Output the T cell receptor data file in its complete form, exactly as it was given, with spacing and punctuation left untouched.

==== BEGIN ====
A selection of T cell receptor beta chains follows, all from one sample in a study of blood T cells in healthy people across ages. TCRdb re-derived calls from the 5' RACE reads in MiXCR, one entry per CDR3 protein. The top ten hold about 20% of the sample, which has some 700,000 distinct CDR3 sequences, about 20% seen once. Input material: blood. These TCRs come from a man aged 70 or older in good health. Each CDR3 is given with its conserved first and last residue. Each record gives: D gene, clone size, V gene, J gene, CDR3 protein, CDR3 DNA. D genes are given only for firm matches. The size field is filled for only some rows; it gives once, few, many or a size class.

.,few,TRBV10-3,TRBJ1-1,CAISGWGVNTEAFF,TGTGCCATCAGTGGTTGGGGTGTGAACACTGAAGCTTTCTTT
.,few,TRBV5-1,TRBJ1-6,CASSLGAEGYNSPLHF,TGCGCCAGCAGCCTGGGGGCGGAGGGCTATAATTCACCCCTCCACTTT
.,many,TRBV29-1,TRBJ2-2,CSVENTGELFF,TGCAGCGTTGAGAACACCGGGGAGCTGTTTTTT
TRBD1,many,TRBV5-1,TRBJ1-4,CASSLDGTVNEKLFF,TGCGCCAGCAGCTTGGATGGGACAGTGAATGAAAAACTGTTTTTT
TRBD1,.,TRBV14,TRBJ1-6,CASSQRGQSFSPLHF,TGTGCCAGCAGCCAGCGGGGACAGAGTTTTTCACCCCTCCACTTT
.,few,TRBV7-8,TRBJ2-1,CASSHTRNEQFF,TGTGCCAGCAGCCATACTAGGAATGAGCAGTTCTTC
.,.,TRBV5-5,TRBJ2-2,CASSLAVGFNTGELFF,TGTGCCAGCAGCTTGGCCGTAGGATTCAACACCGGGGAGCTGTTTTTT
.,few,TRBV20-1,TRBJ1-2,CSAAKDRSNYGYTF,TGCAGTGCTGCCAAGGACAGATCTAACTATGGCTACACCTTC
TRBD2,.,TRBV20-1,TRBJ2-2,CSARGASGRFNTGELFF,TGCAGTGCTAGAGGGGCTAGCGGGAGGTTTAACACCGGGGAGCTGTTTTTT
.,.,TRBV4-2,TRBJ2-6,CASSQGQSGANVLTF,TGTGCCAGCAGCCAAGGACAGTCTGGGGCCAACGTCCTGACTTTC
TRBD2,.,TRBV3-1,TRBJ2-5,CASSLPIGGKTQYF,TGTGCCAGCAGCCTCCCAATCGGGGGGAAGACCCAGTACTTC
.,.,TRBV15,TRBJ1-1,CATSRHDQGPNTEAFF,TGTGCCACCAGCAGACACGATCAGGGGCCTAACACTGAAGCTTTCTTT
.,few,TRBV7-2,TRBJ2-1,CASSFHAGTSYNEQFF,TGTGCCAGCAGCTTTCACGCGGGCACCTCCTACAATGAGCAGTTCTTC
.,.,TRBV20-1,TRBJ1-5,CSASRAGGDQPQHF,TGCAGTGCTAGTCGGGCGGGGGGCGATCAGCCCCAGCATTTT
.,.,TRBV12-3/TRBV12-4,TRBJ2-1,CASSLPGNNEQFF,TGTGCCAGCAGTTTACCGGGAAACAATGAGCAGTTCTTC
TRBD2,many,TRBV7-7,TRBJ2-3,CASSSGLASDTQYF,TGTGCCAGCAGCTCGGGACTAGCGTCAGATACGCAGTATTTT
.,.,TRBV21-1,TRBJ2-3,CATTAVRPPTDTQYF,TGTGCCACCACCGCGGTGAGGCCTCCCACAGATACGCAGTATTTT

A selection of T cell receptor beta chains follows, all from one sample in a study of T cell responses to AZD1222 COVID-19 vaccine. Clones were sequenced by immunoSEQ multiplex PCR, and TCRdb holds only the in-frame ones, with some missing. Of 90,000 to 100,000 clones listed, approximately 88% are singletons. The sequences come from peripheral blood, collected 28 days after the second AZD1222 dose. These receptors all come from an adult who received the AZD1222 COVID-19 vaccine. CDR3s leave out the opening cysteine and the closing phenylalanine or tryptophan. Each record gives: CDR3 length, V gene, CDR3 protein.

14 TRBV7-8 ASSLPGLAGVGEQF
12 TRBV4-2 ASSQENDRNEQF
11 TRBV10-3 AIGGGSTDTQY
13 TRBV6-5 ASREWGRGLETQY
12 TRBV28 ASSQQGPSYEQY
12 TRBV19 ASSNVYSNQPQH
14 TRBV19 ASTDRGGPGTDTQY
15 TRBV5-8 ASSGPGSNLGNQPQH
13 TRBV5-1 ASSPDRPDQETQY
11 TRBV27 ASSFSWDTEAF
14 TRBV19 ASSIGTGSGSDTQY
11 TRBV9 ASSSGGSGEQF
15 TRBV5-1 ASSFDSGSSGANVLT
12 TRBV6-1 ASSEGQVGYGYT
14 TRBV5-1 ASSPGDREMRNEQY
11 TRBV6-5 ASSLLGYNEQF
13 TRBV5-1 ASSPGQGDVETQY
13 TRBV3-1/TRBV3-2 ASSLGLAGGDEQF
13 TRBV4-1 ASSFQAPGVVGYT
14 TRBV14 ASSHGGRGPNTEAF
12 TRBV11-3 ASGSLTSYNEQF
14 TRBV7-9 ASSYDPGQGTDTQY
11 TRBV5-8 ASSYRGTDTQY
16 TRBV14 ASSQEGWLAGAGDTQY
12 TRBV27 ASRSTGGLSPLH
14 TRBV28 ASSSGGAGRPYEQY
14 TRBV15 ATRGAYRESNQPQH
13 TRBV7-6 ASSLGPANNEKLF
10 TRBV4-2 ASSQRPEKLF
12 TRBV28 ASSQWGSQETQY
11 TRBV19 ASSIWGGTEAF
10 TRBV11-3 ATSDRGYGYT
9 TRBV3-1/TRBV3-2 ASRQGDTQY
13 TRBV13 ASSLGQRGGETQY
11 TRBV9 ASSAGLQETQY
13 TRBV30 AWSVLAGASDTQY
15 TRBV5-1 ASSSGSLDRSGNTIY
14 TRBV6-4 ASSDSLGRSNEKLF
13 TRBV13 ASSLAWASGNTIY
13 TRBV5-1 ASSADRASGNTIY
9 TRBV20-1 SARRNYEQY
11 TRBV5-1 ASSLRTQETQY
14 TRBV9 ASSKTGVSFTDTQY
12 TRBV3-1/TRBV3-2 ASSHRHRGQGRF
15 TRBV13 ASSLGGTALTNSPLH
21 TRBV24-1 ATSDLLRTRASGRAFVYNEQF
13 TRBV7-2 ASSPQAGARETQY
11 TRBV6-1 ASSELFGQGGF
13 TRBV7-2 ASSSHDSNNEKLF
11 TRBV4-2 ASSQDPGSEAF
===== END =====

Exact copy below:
A selection of T cell receptor beta chains follows, all from one sample in a study of blood T cells in healthy people across ages. TCRdb re-derived calls from the 5' RACE reads in MiXCR, one entry per CDR3 protein. The top ten hold about 20% of the sample, which has some 700,000 distinct CDR3 sequences, about 20% seen once. Input material: blood. These TCRs come from a man aged 70 or older in good health. Each CDR3 is given with its conserved first and last residue. Each record gives: D gene, clone size, V gene, J gene, CDR3 protein, CDR3 DNA. D genes are given only for firm matches. The size field is filled for only some rows; it gives once, few, many or a size class.

.,few,TRBV10-3,TRBJ1-1,CAISGWGVNTEAFF,TGTGCCATCAGTGGTTGGGGTGTGAACACTGAAGCTTTCTTT
.,few,TRBV5-1,TRBJ1-6,CASSLGAEGYNSPLHF,TGCGCCAGCAGCCTGGGGGCGGAGGGCTATAATTCACCCCTCCACTTT
.,many,TRBV29-1,TRBJ2-2,CSVENTGELFF,TGCAGCGTTGAGAACACCGGGGAGCTGTTTTTT
TRBD1,many,TRBV5-1,TRBJ1-4,CASSLDGTVNEKLFF,TGCGCCAGCAGCTTGGATGGGACAGTGAATGAAAAACTGTTTTTT
TRBD1,.,TRBV14,TRBJ1-6,CASSQRGQSFSPLHF,TGTGCCAGCAGCCAGCGGGGACAGAGTTTTTCACCCCTCCACTTT
.,few,TRBV7-8,TRBJ2-1,CASSHTRNEQFF,TGTGCCAGCAGCCATACTAGGAATGAGCAGTTCTTC
.,.,TRBV5-5,TRBJ2-2,CASSLAVGFNTGELFF,TGTGCCAGCAGCTTGGCCGTAGGATTCAACACCGGGGAGCTGTTTTTT
.,few,TRBV20-1,TRBJ1-2,CSAAKDRSNYGYTF,TGCAGTGCTGCCAAGGACAGATCTAACTATGGCTACACCTTC
TRBD2,.,TRBV20-1,TRBJ2-2,CSARGASGRFNTGELFF,TGCAGTGCTAGAGGGGCTAGCGGGAGGTTTAACACCGGGGAGCTGTTTTTT
.,.,TRBV4-2,TRBJ2-6,CASSQGQSGANVLTF,TGTGCCAGCAGCCAAGGACAGTCTGGGGCCAACGTCCTGACTTTC
TRBD2,.,TRBV3-1,TRBJ2-5,CASSLPIGGKTQYF,TGTGCCAGCAGCCTCCCAATCGGGGGGAAGACCCAGTACTTC
.,.,TRBV15,TRBJ1-1,CATSRHDQGPNTEAFF,TGTGCCACCAGCAGACACGATCAGGGGCCTAACACTGAAGCTTTCTTT
.,few,TRBV7-2,TRBJ2-1,CASSFHAGTSYNEQFF,TGTGCCAGCAGCTTTCACGCGGGCACCTCCTACAATGAGCAGTTCTTC
.,.,TRBV20-1,TRBJ1-5,CSASRAGGDQPQHF,TGCAGTGCTAGTCGGGCGGGGGGCGATCAGCCCCAGCATTTT
.,.,TRBV12-3/TRBV12-4,TRBJ2-1,CASSLPGNNEQFF,TGTGCCAGCAGTTTACCGGGAAACAATGAGCAGTTCTTC
TRBD2,many,TRBV7-7,TRBJ2-3,CASSSGLASDTQYF,TGTGCCAGCAGCTCGGGACTAGCGTCAGATACGCAGTATTTT
.,.,TRBV21-1,TRBJ2-3,CATTAVRPPTDTQYF,TGTGCCACCACCGCGGTGAGGCCTCCCACAGATACGCAGTATTTT

A selection of T cell receptor beta chains follows, all from one sample in a study of T cell responses to AZD1222 COVID-19 vaccine. Clones were sequenced by immunoSEQ multiplex PCR, and TCRdb holds only the in-frame ones, with some missing. Of 90,000 to 100,000 clones listed, approximately 88% are singletons. The sequences come from peripheral blood, collected 28 days after the second AZD1222 dose. These receptors all come from an adult who received the AZD1222 COVID-19 vaccine. CDR3s leave out the opening cysteine and the closing phenylalanine or tryptophan. Each record gives: CDR3 length, V gene, CDR3 protein.

14 TRBV7-8 ASSLPGLAGVGEQF
12 TRBV4-2 ASSQENDRNEQF
11 TRBV10-3 AIGGGSTDTQY
13 TRBV6-5 ASREWGRGLETQY
12 TRBV28 ASSQQGPSYEQY
12 TRBV19 ASSNVYSNQPQH
14 TRBV19 ASTDRGGPGTDTQY
15 TRBV5-8 ASSGPGSNLGNQPQH
13 TRBV5-1 ASSPDRPDQETQY
11 TRBV27 ASSFSWDTEAF
14 TRBV19 ASSIGTGSGSDTQY
11 TRBV9 ASSSGGSGEQF
15 TRBV5-1 ASSFDSGSSGANVLT
12 TRBV6-1 ASSEGQVGYGYT
14 TRBV5-1 ASSPGDREMRNEQY
11 TRBV6-5 ASSLLGYNEQF
13 TRBV5-1 ASSPGQGDVETQY
13 TRBV3-1/TRBV3-2 ASSLGLAGGDEQF
13 TRBV4-1 ASSFQAPGVVGYT
14 TRBV14 ASSHGGRGPNTEAF
12 TRBV11-3 ASGSLTSYNEQF
14 TRBV7-9 ASSYDPGQGTDTQY
11 TRBV5-8 ASSYRGTDTQY
16 TRBV14 ASSQEGWLAGAGDTQY
12 TRBV27 ASRSTGGLSPLH
14 TRBV28 ASSSGGAGRPYEQY
14 TRBV15 ATRGAYRESNQPQH
13 TRBV7-6 ASSLGPANNEKLF
10 TRBV4-2 ASSQRPEKLF
12 TRBV28 ASSQWGSQETQY
11 TRBV19 ASSIWGGTEAF
10 TRBV11-3 ATSDRGYGYT
9 TRBV3-1/TRBV3-2 ASRQGDTQY
13 TRBV13 ASSLGQRGGETQY
11 TRBV9 ASSAGLQETQY
13 TRBV30 AWSVLAGASDTQY
15 TRBV5-1 ASSSGSLDRSGNTIY
14 TRBV6-4 ASSDSLGRSNEKLF
13 TRBV13 ASSLAWASGNTIY
13 TRBV5-1 ASSADRASGNTIY
9 TRBV20-1 SARRNYEQY
11 TRBV5-1 ASSLRTQETQY
14 TRBV9 ASSKTGVSFTDTQY
12 TRBV3-1/TRBV3-2 ASSHRHRGQGRF
15 TRBV13 ASSLGGTALTNSPLH
21 TRBV24-1 ATSDLLRTRASGRAFVYNEQF
13 TRBV7-2 ASSPQAGARETQY
11 TRBV6-1 ASSELFGQGGF
13 TRBV7-2 ASSSHDSNNEKLF
11 TRBV4-2 ASSQDPGSEAF